So Jesus wept because of their blindness, but
Jesus wept over the coming destruction.
Our passage says, “The days will come upon you when your enemies will build an embankment against you and encircle you and hem you in on every side. They will dash you to the ground, you and the children within your walls. They will not leave one stone on another, because you did not recognize the time of God’s coming to you.”
Jerusalem had always been the center of political turmoil. Because it was located on the busiest trade routes in the ancient world, every major world power wanted to control it. The Babylonians had conquered and destroyed the city near the end of the Old Testament. Eventually the Romans had conquered it, but even they couldn’t control the turmoil in the city.
What Jesus saw as the coming destruction would take place about 30 or so years later in AD 70. Jewish factions started to revolt. Titus, who would become Rome’s next Emperor, surrounded the city, destroyed every living tree surrounding Jerusalem to build a siege wall, and allowed no food or water to enter the city for 9 months.
The elderly, the weak, the poor, and the young were some of the first to die from thirst and starvation. Moral declined as the bodies of their neighbors piled up in the streets. Eventually Titus broke through the walls of the city and destroyed almost everyone inside.
The Jewish historian Josephus writes,
“The slaughter within was even more dreadful than the spectacle from without. Men and women, old and young, insurgents and priests, those who fought and those who entreated mercy, were hewn down in indiscriminate carnage. The number of the slain exceeded that of the slayers. The legionaries had to clamber over heaps of dead to carry on the work of extermination."In his anger, Titus destroyed the Temple, not leaving one stone on top of another, and sacrificed a pig on the altar, the abomination of desolation spoken of in Matthew.
This is the consequence of Jerusalem’s rejection of their Messiah, and at the heart of Jesus’ weeping that day. Jesus isn’t weeping because of the people have simply committed sin...he is weeping because of the devastation sin causes in the lives of those whom he loves! For Jerusalem, their sin and their rejection of the Messiah was leading to a day of actual destruction.
For many people around us...their sin has consequences that either has brought them into some destructive consequences or it will one day.
Jesus wept because he saw the destruction sin causes.
These are the same tears a parent cries when the son or daughter they love reaps the consequences of their drug use.
These are the same tears shed every time an innocent child is molested or abused and suffers at the hands of someone else’s sin.
These are the tears shed when a marriage is destroyed and innocent children suffer the consequence two adults have thrust upon them.
These are the tears of the spouse who has been betrayed and cheated on.
Sin has devastating consequences.
Jerusalem's rejection of their Messiah means they forfeited peace...the Shalom they so desperately needed and wanted. They just didn’t see it. He still weeps.He looks at the pain and agony, the consequences people suffer due to rebellious sinfulness and weeps.
Some people have this idea that Jesus gets really excited about being people’s judge. He is holy and gets to give them what they deserve, but if this picture of Jesus is correct, Jesus weeps when humans reject the peace and the hope he has to offer.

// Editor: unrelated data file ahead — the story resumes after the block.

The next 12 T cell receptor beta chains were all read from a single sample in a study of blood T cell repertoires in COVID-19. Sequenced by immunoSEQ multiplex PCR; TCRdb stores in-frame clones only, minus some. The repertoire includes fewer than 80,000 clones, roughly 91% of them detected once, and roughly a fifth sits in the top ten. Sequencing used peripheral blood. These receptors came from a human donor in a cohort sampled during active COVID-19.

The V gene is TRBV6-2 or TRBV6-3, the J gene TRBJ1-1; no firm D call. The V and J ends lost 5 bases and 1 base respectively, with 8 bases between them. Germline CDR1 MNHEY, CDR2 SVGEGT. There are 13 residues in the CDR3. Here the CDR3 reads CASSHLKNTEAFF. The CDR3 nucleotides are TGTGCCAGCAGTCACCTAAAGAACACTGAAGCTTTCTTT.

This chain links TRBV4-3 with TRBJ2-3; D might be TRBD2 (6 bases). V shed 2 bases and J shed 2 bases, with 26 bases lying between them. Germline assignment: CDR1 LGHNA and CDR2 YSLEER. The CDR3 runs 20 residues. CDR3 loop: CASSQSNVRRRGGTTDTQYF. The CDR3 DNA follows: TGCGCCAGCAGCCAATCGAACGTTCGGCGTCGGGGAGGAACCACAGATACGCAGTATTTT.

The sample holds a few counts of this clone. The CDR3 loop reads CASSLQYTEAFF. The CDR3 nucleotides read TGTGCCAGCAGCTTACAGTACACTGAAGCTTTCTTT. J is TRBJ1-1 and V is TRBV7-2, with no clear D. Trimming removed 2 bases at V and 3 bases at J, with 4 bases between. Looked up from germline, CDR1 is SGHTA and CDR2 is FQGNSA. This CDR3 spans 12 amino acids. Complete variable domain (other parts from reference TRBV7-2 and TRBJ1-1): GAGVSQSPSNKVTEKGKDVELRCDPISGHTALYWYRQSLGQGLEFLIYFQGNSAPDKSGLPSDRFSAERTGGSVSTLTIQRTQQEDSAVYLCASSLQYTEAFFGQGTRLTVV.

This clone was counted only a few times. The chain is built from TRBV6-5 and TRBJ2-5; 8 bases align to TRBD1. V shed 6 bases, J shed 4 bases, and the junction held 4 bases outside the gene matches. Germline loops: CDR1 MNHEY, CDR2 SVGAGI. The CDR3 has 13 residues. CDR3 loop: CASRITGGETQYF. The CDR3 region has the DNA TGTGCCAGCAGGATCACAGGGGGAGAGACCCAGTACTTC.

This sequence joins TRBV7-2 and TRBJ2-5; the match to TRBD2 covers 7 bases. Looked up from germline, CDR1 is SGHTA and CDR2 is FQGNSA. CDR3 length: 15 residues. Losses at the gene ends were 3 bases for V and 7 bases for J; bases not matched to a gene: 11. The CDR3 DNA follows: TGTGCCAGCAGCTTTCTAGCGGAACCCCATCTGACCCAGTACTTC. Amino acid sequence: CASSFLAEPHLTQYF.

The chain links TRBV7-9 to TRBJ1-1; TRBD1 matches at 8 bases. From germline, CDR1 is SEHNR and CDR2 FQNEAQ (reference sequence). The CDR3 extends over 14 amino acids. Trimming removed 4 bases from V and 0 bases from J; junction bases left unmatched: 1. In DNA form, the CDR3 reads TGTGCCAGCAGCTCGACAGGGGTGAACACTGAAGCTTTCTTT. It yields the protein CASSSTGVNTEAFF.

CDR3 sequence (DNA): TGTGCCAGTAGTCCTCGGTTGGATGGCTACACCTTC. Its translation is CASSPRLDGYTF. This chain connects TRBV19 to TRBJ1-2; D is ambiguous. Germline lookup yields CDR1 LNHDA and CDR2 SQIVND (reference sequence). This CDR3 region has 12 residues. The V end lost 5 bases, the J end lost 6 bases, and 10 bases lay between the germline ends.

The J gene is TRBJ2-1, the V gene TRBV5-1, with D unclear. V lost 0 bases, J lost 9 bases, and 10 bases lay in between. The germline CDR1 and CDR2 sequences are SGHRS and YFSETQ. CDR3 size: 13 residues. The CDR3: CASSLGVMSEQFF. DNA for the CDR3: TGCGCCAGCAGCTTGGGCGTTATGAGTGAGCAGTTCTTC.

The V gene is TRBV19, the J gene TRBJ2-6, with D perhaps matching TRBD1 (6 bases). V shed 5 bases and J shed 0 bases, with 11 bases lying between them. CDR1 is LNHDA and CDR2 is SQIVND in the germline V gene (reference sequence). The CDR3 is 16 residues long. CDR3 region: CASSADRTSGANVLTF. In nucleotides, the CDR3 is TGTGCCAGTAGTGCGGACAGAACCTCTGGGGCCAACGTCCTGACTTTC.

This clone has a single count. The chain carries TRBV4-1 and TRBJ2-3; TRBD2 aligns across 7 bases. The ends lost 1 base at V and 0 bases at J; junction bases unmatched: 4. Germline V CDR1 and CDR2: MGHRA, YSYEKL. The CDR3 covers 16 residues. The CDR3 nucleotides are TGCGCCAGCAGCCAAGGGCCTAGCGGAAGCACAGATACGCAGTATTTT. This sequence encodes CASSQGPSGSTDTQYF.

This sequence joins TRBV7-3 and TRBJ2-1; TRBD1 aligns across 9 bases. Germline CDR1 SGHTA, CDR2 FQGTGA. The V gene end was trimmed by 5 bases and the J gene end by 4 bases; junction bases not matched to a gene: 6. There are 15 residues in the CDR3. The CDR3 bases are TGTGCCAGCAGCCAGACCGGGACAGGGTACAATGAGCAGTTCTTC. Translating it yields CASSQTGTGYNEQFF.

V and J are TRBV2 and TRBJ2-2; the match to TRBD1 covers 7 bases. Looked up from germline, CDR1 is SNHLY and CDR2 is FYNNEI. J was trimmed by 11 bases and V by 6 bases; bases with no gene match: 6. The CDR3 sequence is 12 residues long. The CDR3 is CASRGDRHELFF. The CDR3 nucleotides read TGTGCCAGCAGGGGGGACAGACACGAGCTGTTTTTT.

In Ezekiel 33:11 God says to the Prophet Ezekiel,
“Say to [Israel], ‘As surely as I live, declares the Sovereign Lord, I take no pleasure in the death of the wicked, but rather that they turn from their ways and live. Turn! Turn from your evil ways! Why will you die, people of Israel?’”
2 Peter 3:9,
“The Lord is not slow in keeping his promise, as some understand slowness. Instead he is patient with you, not wanting anyone to perish, but everyone to come to repentance.”
Jesus wept for this city, and in within the week they executed him. His love compelled Him to attempt over and over and over again to win them...even to the point of sacrificing His own life.
The challenge for us is to be moved with this same passion. As followers of Jesus, as His ambassadors in our world, do we weep for the those who are hurting and struggling with sin? Do we see our family, our friends, our neighbors, our city, as something worth weeping over because of their distance from God?
Often what we have to overcome is something more like indifference.
In 1994 there was a massacre in Rwanda. Hutus massacred somewhere between 500,000-1,000,000 of their Tutsis neighbors in about a month and a half.
Hotel Rwanda is based on a true story about a hotel manager who rescued as many Tutsis refugees as he could. After watching a reporter's video of the atrocities, the manager believes this will cause the world to get involved. The reporter says, “They will say, “Oh my god! That’s horrible!” and then go on eating their dinner.” And that is exactly what the world did in that case...absolutely nothing.
If we are not careful, the church can sit by watching people as they are carried off in the horrific consequences of sin.
For us that means taking seriously out call to be a witness. To live out the Jesus life in front of the people around us. To take each God-given moment to share about the hope we have within us. To speak up. To act and care on behalf of those who are hurting. To feel this same sense of purpose and drive to reach the lost. To weep for those around us who need desperately need the shalom Jesus offers.
Who are you weeping over?